6. When finished, click  again to exit the tool.
    Tip: You can press Y to reactivate the Quad Draw Tool after switching to another tool.

The 12 Principles of Animation

The following 12 basic principles of animation were developed by the ‘old men’ of Walt Disney Studios, amongst them Frank Thomas and Ollie Johnston, during the 1930s. 

YouTube. (2017). 1. Squash & Stretch – 12 Principles of Animation. [online] Available at: [Accessed 27 Mar. 2017].

In the link above, you can see the videos that Alec showed us in class over the last few weeks. They are brilliant. Each step is thoughtfully explained with great examples, and have really made me think in a different way about how I animate.

The 12 Principles

  1. Squash and Stretch-Giving weight and volume to an object
  2. Anticipation-Perpares the audience for the action, adds realism
  3. Staging-Gets across attitude, mood, tone and can add a comic effect. Camera angles, lighting and organisation of actions.
  4. Straight Ahead and Pose to Pose Animation-Pose to pose plans out the animation, and then fills in the blanks. Straight ahead is better for natural animation like fire and dust clouds, as it doesn’t have solid beginning and end poses.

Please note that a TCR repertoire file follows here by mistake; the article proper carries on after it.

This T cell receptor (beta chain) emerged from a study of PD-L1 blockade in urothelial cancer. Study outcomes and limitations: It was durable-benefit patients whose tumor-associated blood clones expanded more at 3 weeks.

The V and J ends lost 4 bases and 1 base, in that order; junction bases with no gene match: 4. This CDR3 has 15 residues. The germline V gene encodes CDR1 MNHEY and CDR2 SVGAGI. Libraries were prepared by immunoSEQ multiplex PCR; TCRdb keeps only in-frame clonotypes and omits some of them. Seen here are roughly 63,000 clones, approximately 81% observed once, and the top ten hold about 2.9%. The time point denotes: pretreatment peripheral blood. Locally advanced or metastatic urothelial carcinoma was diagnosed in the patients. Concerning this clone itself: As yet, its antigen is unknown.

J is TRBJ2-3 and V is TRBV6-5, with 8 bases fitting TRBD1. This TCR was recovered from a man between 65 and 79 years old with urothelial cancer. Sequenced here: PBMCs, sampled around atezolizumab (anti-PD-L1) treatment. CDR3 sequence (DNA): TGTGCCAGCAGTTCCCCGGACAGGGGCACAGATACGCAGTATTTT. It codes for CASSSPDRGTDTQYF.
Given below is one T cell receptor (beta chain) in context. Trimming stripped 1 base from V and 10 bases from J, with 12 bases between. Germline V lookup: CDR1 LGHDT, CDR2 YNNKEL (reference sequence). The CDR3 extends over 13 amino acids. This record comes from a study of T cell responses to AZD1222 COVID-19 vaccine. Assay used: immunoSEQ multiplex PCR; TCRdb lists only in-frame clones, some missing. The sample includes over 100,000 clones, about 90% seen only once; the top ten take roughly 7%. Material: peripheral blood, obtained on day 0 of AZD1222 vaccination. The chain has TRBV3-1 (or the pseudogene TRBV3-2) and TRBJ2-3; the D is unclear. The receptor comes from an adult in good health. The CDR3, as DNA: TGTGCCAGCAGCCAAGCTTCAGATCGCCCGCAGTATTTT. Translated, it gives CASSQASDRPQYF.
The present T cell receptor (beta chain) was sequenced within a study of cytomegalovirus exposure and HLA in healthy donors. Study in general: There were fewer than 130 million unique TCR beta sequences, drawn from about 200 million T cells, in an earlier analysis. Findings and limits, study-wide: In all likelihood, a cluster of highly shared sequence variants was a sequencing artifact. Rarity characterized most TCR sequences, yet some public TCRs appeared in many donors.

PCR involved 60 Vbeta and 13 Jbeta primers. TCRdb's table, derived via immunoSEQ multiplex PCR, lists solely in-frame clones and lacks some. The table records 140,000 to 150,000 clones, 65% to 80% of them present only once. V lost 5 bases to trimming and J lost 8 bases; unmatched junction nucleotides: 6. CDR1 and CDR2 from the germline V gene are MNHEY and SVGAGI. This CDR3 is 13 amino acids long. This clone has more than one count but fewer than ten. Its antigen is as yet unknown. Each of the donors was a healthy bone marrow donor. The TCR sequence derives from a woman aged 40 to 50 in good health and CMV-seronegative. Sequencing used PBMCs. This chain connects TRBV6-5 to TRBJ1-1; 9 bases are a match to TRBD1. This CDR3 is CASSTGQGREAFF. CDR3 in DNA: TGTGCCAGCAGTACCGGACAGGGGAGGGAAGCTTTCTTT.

5. Follow through and Overlapping Motion-When the main body of the character stops all other parts continue to catch up to the main mass of the character, such as arms, long hair, clothing, coat tails or a dress, floppy ears or a long tail (these follow the path of action). Nothing stops all at once. This is follow through. Overlapping action is when the character changes direction while his clothes or hair continues forward. The character is going in a new direction, to be followed, a number of frames later, by his clothes in the new direction. “DRAG,” in animation, for example, would be when Goofy starts to run, but his head, ears, upper body, and clothes do not keep up with his legs. In features, this type of action is done more subtly.
  6. Slow-In and Slow-Out- More drawings at the beginning and end of an action than in the middle.
  7. Arcs-Most actions follow a circular or arc like path.
  8. Secondary Action-Actions that add to and enrich the main action; often adding character and meaning to a scene.
  9. Timing
  10. Exaggeration
  11. Solid Drawing
  12. Appeal